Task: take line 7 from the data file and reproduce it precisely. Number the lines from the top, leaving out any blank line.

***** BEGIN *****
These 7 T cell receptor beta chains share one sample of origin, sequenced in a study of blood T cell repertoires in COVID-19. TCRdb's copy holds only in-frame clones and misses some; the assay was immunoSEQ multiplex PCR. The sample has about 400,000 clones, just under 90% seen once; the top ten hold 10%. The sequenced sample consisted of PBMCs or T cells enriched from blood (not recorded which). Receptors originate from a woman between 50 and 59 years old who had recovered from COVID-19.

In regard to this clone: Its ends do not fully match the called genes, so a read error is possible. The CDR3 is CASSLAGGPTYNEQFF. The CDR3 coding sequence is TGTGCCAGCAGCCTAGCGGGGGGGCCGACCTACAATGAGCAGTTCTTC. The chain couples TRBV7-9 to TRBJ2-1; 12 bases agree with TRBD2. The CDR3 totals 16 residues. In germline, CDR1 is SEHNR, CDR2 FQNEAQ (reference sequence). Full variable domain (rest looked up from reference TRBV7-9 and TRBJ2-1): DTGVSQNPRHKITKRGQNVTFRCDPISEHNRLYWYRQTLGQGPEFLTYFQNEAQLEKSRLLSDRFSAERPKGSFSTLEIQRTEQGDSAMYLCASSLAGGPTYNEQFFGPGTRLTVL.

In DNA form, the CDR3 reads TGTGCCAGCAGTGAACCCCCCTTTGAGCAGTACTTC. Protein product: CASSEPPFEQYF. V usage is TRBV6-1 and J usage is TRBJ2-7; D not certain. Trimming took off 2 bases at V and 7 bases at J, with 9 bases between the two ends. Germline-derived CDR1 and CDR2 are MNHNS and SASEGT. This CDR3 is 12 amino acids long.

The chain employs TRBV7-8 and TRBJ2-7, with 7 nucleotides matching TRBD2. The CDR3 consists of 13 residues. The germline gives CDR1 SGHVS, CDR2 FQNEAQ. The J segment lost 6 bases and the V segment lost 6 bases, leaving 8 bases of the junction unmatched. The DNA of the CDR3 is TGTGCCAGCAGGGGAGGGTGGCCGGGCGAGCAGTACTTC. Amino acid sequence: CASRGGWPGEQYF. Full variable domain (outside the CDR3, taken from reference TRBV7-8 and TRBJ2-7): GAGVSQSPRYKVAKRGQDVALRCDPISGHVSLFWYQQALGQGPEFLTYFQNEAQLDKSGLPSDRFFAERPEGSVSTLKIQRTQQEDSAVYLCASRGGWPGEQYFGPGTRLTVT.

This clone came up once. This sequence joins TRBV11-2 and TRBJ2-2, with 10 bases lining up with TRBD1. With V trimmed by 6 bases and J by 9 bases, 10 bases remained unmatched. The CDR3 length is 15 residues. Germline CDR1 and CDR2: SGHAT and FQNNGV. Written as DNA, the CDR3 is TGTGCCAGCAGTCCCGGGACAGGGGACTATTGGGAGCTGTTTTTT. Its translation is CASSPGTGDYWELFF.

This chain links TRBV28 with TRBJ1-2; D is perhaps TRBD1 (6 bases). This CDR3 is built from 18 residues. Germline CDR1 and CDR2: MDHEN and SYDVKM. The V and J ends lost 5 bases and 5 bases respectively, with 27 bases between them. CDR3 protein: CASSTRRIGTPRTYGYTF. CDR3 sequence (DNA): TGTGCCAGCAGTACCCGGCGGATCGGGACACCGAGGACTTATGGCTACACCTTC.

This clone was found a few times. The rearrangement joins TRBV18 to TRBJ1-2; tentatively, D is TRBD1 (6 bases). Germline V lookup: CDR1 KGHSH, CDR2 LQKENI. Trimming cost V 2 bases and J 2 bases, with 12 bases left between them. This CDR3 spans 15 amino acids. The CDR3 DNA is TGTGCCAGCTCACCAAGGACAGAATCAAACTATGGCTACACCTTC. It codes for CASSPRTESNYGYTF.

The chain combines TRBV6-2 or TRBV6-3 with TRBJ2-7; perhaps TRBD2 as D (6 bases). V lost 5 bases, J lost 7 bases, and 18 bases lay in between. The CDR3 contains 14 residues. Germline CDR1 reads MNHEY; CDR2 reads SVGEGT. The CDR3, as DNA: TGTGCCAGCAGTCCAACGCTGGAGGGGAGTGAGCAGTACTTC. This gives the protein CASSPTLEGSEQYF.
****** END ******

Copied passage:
This clone was found a few times. The rearrangement joins TRBV18 to TRBJ1-2; tentatively, D is TRBD1 (6 bases). Germline V lookup: CDR1 KGHSH, CDR2 LQKENI. Trimming cost V 2 bases and J 2 bases, with 12 bases left between them. This CDR3 spans 15 amino acids. The CDR3 DNA is TGTGCCAGCTCACCAAGGACAGAATCAAACTATGGCTACACCTTC. It codes for CASSPRTESNYGYTF.